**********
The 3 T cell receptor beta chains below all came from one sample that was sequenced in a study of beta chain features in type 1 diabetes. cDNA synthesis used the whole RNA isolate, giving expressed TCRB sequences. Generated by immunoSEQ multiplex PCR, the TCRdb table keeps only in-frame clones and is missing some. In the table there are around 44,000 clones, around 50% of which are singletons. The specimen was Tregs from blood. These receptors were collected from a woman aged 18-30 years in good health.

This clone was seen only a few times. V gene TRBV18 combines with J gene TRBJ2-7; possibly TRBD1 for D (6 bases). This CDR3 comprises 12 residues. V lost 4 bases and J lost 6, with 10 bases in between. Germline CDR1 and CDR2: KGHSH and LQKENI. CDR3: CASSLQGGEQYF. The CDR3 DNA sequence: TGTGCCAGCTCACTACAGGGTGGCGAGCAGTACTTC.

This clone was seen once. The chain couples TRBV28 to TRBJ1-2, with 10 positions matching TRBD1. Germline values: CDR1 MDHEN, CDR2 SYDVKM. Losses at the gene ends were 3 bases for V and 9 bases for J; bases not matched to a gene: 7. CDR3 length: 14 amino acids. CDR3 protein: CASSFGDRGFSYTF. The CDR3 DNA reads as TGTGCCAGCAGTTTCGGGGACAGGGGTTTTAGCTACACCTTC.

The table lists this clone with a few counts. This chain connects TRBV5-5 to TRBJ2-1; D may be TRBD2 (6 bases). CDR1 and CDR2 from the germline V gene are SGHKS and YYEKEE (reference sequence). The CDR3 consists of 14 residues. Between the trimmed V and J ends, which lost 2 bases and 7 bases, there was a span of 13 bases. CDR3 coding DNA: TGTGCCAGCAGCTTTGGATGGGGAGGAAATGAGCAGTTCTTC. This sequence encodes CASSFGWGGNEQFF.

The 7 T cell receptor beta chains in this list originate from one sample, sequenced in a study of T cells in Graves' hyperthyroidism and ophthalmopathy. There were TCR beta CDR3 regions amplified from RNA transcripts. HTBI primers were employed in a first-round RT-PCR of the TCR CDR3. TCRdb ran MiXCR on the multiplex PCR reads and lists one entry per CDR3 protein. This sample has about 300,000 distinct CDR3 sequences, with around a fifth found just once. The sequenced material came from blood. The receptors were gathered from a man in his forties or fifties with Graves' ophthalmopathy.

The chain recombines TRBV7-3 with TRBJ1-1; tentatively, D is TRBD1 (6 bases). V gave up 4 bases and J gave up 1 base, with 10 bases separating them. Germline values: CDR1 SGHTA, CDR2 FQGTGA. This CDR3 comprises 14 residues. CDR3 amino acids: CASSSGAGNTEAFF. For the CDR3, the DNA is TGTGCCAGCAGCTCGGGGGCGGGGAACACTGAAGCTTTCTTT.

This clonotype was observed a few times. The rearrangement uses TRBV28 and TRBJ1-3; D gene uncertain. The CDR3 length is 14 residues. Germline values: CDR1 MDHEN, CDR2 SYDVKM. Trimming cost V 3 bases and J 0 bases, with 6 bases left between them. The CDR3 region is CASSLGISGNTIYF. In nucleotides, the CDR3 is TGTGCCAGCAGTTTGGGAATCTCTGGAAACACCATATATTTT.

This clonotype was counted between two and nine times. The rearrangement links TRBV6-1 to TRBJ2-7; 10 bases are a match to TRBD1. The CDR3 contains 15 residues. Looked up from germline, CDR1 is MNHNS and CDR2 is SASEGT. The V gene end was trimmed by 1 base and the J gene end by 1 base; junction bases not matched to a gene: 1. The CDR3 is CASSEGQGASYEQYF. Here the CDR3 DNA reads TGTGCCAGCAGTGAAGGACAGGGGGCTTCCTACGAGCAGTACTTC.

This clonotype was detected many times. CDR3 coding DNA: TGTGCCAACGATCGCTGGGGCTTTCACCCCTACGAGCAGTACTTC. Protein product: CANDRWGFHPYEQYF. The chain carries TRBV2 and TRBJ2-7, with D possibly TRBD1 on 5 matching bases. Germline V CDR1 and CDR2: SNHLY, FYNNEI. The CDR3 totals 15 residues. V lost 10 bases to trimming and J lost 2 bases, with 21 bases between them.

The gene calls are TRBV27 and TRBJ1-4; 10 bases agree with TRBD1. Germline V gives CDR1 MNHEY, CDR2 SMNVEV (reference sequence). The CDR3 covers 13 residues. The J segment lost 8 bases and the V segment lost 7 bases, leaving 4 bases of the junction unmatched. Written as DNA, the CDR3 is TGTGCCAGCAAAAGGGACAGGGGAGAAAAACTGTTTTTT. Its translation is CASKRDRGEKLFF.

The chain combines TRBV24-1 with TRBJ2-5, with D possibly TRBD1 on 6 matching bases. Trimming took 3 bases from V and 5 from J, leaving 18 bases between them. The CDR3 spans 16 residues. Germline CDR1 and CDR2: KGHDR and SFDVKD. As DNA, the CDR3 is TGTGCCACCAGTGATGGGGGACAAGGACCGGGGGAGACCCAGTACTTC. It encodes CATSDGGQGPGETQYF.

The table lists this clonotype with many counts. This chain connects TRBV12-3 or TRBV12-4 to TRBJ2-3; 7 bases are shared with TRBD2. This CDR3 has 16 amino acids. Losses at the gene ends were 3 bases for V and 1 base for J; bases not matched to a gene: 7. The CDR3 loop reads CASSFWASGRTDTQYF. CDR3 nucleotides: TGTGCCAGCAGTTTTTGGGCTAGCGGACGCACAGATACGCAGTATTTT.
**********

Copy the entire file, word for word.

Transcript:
The 3 T cell receptor beta chains below all came from one sample that was sequenced in a study of beta chain features in type 1 diabetes. cDNA synthesis used the whole RNA isolate, giving expressed TCRB sequences. Generated by immunoSEQ multiplex PCR, the TCRdb table keeps only in-frame clones and is missing some. In the table there are around 44,000 clones, around 50% of which are singletons. The specimen was Tregs from blood. These receptors were collected from a woman aged 18-30 years in good health.

This clone was seen only a few times. V gene TRBV18 combines with J gene TRBJ2-7; possibly TRBD1 for D (6 bases). This CDR3 comprises 12 residues. V lost 4 bases and J lost 6, with 10 bases in between. Germline CDR1 and CDR2: KGHSH and LQKENI. CDR3: CASSLQGGEQYF. The CDR3 DNA sequence: TGTGCCAGCTCACTACAGGGTGGCGAGCAGTACTTC.

This clone was seen once. The chain couples TRBV28 to TRBJ1-2, with 10 positions matching TRBD1. Germline values: CDR1 MDHEN, CDR2 SYDVKM. Losses at the gene ends were 3 bases for V and 9 bases for J; bases not matched to a gene: 7. CDR3 length: 14 amino acids. CDR3 protein: CASSFGDRGFSYTF. The CDR3 DNA reads as TGTGCCAGCAGTTTCGGGGACAGGGGTTTTAGCTACACCTTC.

The table lists this clone with a few counts. This chain connects TRBV5-5 to TRBJ2-1; D may be TRBD2 (6 bases). CDR1 and CDR2 from the germline V gene are SGHKS and YYEKEE (reference sequence). The CDR3 consists of 14 residues. Between the trimmed V and J ends, which lost 2 bases and 7 bases, there was a span of 13 bases. CDR3 coding DNA: TGTGCCAGCAGCTTTGGATGGGGAGGAAATGAGCAGTTCTTC. This sequence encodes CASSFGWGGNEQFF.

The 7 T cell receptor beta chains in this list originate from one sample, sequenced in a study of T cells in Graves' hyperthyroidism and ophthalmopathy. There were TCR beta CDR3 regions amplified from RNA transcripts. HTBI primers were employed in a first-round RT-PCR of the TCR CDR3. TCRdb ran MiXCR on the multiplex PCR reads and lists one entry per CDR3 protein. This sample has about 300,000 distinct CDR3 sequences, with around a fifth found just once. The sequenced material came from blood. The receptors were gathered from a man in his forties or fifties with Graves' ophthalmopathy.

The chain recombines TRBV7-3 with TRBJ1-1; tentatively, D is TRBD1 (6 bases). V gave up 4 bases and J gave up 1 base, with 10 bases separating them. Germline values: CDR1 SGHTA, CDR2 FQGTGA. This CDR3 comprises 14 residues. CDR3 amino acids: CASSSGAGNTEAFF. For the CDR3, the DNA is TGTGCCAGCAGCTCGGGGGCGGGGAACACTGAAGCTTTCTTT.

This clonotype was observed a few times. The rearrangement uses TRBV28 and TRBJ1-3; D gene uncertain. The CDR3 length is 14 residues. Germline values: CDR1 MDHEN, CDR2 SYDVKM. Trimming cost V 3 bases and J 0 bases, with 6 bases left between them. The CDR3 region is CASSLGISGNTIYF. In nucleotides, the CDR3 is TGTGCCAGCAGTTTGGGAATCTCTGGAAACACCATATATTTT.

This clonotype was counted between two and nine times. The rearrangement links TRBV6-1 to TRBJ2-7; 10 bases are a match to TRBD1. The CDR3 contains 15 residues. Looked up from germline, CDR1 is MNHNS and CDR2 is SASEGT. The V gene end was trimmed by 1 base and the J gene end by 1 base; junction bases not matched to a gene: 1. The CDR3 is CASSEGQGASYEQYF. Here the CDR3 DNA reads TGTGCCAGCAGTGAAGGACAGGGGGCTTCCTACGAGCAGTACTTC.

This clonotype was detected many times. CDR3 coding DNA: TGTGCCAACGATCGCTGGGGCTTTCACCCCTACGAGCAGTACTTC. Protein product: CANDRWGFHPYEQYF. The chain carries TRBV2 and TRBJ2-7, with D possibly TRBD1 on 5 matching bases. Germline V CDR1 and CDR2: SNHLY, FYNNEI. The CDR3 totals 15 residues. V lost 10 bases to trimming and J lost 2 bases, with 21 bases between them.

The gene calls are TRBV27 and TRBJ1-4; 10 bases agree with TRBD1. Germline V gives CDR1 MNHEY, CDR2 SMNVEV (reference sequence). The CDR3 covers 13 residues. The J segment lost 8 bases and the V segment lost 7 bases, leaving 4 bases of the junction unmatched. Written as DNA, the CDR3 is TGTGCCAGCAAAAGGGACAGGGGAGAAAAACTGTTTTTT. Its translation is CASKRDRGEKLFF.

The chain combines TRBV24-1 with TRBJ2-5, with D possibly TRBD1 on 6 matching bases. Trimming took 3 bases from V and 5 from J, leaving 18 bases between them. The CDR3 spans 16 residues. Germline CDR1 and CDR2: KGHDR and SFDVKD. As DNA, the CDR3 is TGTGCCACCAGTGATGGGGGACAAGGACCGGGGGAGACCCAGTACTTC. It encodes CATSDGGQGPGETQYF.

The table lists this clonotype with many counts. This chain connects TRBV12-3 or TRBV12-4 to TRBJ2-3; 7 bases are shared with TRBD2. This CDR3 has 16 amino acids. Losses at the gene ends were 3 bases for V and 1 base for J; bases not matched to a gene: 7. The CDR3 loop reads CASSFWASGRTDTQYF. CDR3 nucleotides: TGTGCCAGCAGTTTTTGGGCTAGCGGACGCACAGATACGCAGTATTTT.